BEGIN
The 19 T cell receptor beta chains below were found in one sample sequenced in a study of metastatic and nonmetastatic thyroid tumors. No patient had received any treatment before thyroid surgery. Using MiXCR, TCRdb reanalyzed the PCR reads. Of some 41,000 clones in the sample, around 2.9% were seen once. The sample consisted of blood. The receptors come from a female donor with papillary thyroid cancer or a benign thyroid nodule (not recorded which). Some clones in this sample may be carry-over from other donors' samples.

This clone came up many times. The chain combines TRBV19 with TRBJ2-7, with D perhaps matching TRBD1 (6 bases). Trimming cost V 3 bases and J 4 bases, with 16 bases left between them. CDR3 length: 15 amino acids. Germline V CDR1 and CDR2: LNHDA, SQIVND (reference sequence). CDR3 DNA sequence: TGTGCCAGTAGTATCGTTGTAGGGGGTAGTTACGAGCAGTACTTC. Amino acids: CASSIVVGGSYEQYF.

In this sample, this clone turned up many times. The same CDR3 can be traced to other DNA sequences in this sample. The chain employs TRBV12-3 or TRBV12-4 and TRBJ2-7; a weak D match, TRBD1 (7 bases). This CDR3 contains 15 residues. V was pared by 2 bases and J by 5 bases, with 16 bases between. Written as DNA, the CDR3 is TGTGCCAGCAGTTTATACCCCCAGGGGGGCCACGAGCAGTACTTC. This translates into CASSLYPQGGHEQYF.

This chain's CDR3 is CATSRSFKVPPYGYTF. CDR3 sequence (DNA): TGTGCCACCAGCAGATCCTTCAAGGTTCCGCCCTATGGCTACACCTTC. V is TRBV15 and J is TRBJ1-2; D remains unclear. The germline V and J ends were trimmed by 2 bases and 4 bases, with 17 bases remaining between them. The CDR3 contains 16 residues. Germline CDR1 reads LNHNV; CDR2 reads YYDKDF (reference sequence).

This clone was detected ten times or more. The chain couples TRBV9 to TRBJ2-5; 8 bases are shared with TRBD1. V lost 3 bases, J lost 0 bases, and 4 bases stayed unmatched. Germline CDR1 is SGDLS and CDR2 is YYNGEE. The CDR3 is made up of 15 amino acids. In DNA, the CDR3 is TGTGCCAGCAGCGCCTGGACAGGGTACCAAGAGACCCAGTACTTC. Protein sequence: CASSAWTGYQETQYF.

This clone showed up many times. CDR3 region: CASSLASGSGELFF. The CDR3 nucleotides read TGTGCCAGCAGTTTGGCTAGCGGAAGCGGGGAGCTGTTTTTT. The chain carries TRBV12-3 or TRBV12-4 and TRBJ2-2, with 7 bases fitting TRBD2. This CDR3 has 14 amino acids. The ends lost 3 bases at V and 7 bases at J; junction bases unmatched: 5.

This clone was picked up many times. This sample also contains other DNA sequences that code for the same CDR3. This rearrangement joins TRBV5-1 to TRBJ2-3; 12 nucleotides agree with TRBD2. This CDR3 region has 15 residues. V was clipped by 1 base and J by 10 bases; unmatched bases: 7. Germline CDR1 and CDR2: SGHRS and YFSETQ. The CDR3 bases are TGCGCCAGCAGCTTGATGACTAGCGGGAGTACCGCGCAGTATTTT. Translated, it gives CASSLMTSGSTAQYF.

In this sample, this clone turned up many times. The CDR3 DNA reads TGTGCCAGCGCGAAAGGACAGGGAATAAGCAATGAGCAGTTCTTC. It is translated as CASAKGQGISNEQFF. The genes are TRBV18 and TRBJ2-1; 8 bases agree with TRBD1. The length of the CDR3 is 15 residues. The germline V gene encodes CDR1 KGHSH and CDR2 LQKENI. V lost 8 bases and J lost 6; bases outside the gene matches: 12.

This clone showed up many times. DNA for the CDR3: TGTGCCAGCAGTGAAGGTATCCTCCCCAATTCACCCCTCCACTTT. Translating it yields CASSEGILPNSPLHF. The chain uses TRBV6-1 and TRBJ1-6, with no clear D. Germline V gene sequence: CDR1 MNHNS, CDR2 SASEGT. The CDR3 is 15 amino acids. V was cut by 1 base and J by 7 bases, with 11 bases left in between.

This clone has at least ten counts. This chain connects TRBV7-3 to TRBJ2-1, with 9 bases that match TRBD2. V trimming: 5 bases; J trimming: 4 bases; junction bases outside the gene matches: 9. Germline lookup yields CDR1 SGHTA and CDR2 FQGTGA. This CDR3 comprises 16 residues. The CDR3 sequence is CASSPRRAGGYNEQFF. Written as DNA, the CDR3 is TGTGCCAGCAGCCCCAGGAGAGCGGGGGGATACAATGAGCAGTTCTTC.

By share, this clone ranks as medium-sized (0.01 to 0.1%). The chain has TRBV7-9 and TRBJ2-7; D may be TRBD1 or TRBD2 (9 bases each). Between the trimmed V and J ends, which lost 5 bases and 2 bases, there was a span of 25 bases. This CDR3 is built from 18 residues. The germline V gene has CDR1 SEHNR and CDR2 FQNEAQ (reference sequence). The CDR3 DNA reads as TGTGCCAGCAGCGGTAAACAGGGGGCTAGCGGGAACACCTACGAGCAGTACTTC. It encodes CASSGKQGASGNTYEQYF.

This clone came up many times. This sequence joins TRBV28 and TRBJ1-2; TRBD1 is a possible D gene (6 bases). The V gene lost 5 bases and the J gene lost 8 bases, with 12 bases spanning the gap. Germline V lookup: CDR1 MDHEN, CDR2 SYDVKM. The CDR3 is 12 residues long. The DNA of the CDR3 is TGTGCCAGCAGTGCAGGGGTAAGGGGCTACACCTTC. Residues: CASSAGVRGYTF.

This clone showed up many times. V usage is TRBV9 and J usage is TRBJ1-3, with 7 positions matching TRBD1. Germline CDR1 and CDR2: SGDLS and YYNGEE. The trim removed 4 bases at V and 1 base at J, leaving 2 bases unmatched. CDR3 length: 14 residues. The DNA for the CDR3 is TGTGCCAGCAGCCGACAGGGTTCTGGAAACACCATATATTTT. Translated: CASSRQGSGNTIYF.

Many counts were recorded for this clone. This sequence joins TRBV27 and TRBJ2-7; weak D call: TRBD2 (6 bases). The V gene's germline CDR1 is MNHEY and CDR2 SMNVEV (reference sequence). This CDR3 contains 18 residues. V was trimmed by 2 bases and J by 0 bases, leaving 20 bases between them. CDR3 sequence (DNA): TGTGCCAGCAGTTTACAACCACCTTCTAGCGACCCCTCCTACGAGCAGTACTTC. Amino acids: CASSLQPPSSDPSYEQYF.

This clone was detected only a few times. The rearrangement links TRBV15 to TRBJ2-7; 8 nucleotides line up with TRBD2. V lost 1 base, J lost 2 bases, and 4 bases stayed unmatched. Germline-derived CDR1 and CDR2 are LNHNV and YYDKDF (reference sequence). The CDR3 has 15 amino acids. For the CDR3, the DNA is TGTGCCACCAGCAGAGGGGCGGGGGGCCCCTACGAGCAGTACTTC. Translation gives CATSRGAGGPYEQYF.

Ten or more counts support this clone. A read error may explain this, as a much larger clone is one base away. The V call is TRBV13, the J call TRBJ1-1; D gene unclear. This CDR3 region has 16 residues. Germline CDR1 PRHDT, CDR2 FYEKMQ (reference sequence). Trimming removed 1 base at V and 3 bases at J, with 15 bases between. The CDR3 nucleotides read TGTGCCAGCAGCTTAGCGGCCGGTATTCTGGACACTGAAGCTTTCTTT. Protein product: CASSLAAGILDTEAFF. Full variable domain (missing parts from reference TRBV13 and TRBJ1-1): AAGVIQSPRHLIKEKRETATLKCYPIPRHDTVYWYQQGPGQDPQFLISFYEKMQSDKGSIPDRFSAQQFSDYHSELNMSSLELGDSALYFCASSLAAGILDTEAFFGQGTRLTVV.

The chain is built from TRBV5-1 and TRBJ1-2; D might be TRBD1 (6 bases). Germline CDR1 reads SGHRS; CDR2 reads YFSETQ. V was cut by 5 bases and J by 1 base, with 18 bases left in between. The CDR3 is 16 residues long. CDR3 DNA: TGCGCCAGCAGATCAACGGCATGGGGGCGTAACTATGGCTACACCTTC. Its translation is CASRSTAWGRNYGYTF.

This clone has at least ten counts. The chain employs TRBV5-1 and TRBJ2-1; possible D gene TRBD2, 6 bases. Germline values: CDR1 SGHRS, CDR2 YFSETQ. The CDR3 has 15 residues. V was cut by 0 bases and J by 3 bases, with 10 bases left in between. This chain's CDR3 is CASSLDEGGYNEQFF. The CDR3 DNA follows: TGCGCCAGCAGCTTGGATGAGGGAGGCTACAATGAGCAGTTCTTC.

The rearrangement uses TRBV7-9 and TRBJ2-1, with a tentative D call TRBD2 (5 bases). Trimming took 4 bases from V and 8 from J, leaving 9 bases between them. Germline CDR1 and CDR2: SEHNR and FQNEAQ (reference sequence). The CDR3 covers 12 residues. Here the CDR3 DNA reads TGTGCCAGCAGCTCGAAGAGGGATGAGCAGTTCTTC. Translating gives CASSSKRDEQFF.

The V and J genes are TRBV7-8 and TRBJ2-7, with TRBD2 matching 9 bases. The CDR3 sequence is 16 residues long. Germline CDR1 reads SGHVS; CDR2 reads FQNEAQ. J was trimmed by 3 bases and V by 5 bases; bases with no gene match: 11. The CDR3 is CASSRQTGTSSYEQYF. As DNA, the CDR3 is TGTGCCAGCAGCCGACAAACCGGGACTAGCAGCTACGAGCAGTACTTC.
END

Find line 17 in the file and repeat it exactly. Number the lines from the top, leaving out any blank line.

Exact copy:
The chain is built from TRBV5-1 and TRBJ1-2; D might be TRBD1 (6 bases). Germline CDR1 reads SGHRS; CDR2 reads YFSETQ. V was cut by 5 bases and J by 1 base, with 18 bases left in between. The CDR3 is 16 residues long. CDR3 DNA: TGCGCCAGCAGATCAACGGCATGGGGGCGTAACTATGGCTACACCTTC. Its translation is CASRSTAWGRNYGYTF.